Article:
Understanding the Tamil Nadu Solar Policy 2012: Policy stays clear of financial obligations
Jasmeet Khurana, Market Intelligence Consultant at BRIDGE TO INDIA discusses India’s newest state solar policy as a part of his blog series, ‘Understanding the Tamil Nadu Solar Policy 2012′. This is part I of the IV part series.
Tamil Nadu announced its state solar policy last week. The policy aims to achieve an ambitious installation target of 3GW by 2015.
- The policy targets installations through Solar Purchase Obligations, which are separate from Renewable Purchase Obligations (RPOs)
- Though distribution companies (DISCOMs) will be directly responsible to meet RPOs, the burden of purchasing solar power will eventually pass on to consumers through power tariffs
- The state of Tamil Nadu has tried to transfer the obligation as well as its financial responsibility to the select few obligated entities that already pay higher tariffs
For a target of 1.5GW of utility scale projects till 2015, the policy targets an installation of 1,000MW from the fulfillment of Solar Purchase Obligations (SPO). This SPO is different from the solar RPO requirements of 0.05% earlier notified by Tamil Nadu Electricity Regulatory Commission (TNERC) for the current financial year. These obligations have been mandated at 3% till December 2013 and 6% from 2014 onwards on various power consumers such as Special Economic Zones (SEZs), IT parks, industrial consumers guaranteed with 24/7 power supply, colleges, residential schools and all buildings with a built up area of more than 20,000 square meters.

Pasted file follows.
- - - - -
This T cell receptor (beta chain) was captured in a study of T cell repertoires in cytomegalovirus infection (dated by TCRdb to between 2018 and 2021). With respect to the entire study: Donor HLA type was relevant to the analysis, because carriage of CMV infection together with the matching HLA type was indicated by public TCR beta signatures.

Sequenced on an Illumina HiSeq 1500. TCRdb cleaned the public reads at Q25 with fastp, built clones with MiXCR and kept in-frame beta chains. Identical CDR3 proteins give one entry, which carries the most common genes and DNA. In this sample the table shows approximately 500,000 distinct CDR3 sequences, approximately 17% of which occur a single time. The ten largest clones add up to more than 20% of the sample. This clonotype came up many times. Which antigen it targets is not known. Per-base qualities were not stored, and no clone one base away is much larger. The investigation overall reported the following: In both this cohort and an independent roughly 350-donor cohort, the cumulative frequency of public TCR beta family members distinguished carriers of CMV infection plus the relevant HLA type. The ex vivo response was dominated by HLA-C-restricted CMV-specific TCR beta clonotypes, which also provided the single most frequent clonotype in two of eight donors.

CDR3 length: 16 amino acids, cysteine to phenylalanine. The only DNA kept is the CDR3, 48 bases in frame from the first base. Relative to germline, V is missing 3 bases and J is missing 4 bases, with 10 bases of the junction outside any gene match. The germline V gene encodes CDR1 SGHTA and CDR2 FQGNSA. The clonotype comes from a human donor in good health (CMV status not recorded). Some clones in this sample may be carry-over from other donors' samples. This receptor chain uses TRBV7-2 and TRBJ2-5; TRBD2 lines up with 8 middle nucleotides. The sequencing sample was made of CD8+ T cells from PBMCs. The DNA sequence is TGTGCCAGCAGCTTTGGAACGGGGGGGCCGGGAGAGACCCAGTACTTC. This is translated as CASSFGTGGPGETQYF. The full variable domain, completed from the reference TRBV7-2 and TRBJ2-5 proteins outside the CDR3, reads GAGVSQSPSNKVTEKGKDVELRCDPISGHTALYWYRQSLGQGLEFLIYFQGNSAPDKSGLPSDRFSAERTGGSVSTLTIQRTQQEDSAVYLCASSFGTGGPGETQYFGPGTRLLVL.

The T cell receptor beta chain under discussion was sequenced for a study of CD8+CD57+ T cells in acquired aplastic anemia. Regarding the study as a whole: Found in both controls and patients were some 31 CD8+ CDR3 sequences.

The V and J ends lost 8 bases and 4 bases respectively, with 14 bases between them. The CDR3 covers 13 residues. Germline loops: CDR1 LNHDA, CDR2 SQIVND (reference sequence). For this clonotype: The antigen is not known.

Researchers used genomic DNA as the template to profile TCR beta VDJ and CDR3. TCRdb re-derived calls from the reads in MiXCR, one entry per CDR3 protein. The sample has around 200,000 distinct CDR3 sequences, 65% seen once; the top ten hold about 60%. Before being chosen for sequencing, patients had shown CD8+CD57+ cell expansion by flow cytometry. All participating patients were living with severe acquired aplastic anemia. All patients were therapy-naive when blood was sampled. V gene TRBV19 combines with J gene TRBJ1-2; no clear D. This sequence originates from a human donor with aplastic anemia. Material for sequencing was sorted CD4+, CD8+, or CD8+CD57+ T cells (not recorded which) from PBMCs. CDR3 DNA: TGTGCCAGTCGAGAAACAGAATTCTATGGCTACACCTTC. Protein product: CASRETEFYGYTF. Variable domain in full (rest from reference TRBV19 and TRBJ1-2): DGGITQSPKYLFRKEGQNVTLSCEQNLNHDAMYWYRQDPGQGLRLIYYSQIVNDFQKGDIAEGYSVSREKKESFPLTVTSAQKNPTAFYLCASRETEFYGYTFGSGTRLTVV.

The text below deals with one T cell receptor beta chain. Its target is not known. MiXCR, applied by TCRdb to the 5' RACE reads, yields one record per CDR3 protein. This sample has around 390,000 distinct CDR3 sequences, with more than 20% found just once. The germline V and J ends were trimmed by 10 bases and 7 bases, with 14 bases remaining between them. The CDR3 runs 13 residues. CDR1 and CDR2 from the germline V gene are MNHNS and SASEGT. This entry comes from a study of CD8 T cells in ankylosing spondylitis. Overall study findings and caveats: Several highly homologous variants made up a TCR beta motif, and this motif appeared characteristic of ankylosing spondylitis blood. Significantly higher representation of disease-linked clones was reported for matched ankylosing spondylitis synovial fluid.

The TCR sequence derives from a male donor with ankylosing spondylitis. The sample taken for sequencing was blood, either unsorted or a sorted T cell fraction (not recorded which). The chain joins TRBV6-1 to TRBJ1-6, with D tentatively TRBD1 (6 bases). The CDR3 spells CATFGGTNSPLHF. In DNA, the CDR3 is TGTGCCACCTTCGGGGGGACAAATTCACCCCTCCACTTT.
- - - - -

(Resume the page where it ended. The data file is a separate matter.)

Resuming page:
So far, though distribution companies are directly responsible to meet RPOs, the financial burden of purchasing, for example, solar power is eventually passed on to the consumers through power tariffs over time. In Tamil Nadu’s case, the financial situation of its distribution company, TANGEDCO, is weak and according to official estimates it has been known to be running a loss of around INR 50,000cr as of March 2012. It is also known to have defaulted on payments to wind power producers, for well over a year. Under these circumstances, banks would have been particularly wary of lending to any project developer selling power to the distribution company.
Under its new policy, the state has tried to transfer the obligation as well as its financial responsibility to the select few obligated entities like the industrial consumers, IT parks, SEZs, etc. that already pay higher tariffs. This has been done by allowing developers to sell directly to these obligated entities. Moreover, till it is clarified by the state regulator, these consumers have the dual obligation: direct obligation of the SPO and the impact on tariffs that will result due to the earlier notified RPO.
Follow this space for part II of ‘Understanding the Tamil Nadu Solar Policy 2012′ on ‘Tamil Nadu Solar Policy burdens consumers, but only a select few’.
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